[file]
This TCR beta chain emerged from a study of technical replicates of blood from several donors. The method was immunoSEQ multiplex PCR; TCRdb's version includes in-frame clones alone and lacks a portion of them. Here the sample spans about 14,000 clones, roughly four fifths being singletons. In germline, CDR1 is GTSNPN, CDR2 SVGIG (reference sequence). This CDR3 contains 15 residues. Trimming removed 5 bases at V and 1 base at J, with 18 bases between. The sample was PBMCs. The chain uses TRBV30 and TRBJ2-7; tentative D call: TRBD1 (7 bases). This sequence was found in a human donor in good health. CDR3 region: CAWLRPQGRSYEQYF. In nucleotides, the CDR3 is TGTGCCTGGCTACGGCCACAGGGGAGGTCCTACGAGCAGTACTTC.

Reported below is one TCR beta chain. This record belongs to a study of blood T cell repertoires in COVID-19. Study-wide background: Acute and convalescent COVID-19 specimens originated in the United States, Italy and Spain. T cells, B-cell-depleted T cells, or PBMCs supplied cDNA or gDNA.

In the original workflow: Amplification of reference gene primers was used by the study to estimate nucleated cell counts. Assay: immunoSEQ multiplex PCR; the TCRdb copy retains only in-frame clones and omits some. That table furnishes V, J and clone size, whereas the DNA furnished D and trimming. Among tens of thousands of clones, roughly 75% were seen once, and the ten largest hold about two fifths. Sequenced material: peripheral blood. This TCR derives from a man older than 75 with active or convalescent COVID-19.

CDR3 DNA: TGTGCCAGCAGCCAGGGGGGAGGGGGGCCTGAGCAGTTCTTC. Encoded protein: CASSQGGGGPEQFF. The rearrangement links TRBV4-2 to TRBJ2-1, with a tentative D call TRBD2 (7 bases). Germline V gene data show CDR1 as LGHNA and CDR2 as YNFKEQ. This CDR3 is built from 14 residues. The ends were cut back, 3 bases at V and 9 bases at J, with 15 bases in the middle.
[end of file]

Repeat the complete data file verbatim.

This TCR beta chain emerged from a study of technical replicates of blood from several donors. The method was immunoSEQ multiplex PCR; TCRdb's version includes in-frame clones alone and lacks a portion of them. Here the sample spans about 14,000 clones, roughly four fifths being singletons. In germline, CDR1 is GTSNPN, CDR2 SVGIG (reference sequence). This CDR3 contains 15 residues. Trimming removed 5 bases at V and 1 base at J, with 18 bases between. The sample was PBMCs. The chain uses TRBV30 and TRBJ2-7; tentative D call: TRBD1 (7 bases). This sequence was found in a human donor in good health. CDR3 region: CAWLRPQGRSYEQYF. In nucleotides, the CDR3 is TGTGCCTGGCTACGGCCACAGGGGAGGTCCTACGAGCAGTACTTC.

Reported below is one TCR beta chain. This record belongs to a study of blood T cell repertoires in COVID-19. Study-wide background: Acute and convalescent COVID-19 specimens originated in the United States, Italy and Spain. T cells, B-cell-depleted T cells, or PBMCs supplied cDNA or gDNA.

In the original workflow: Amplification of reference gene primers was used by the study to estimate nucleated cell counts. Assay: immunoSEQ multiplex PCR; the TCRdb copy retains only in-frame clones and omits some. That table furnishes V, J and clone size, whereas the DNA furnished D and trimming. Among tens of thousands of clones, roughly 75% were seen once, and the ten largest hold about two fifths. Sequenced material: peripheral blood. This TCR derives from a man older than 75 with active or convalescent COVID-19.

CDR3 DNA: TGTGCCAGCAGCCAGGGGGGAGGGGGGCCTGAGCAGTTCTTC. Encoded protein: CASSQGGGGPEQFF. The rearrangement links TRBV4-2 to TRBJ2-1, with a tentative D call TRBD2 (7 bases). Germline V gene data show CDR1 as LGHNA and CDR2 as YNFKEQ. This CDR3 is built from 14 residues. The ends were cut back, 3 bases at V and 9 bases at J, with 15 bases in the middle.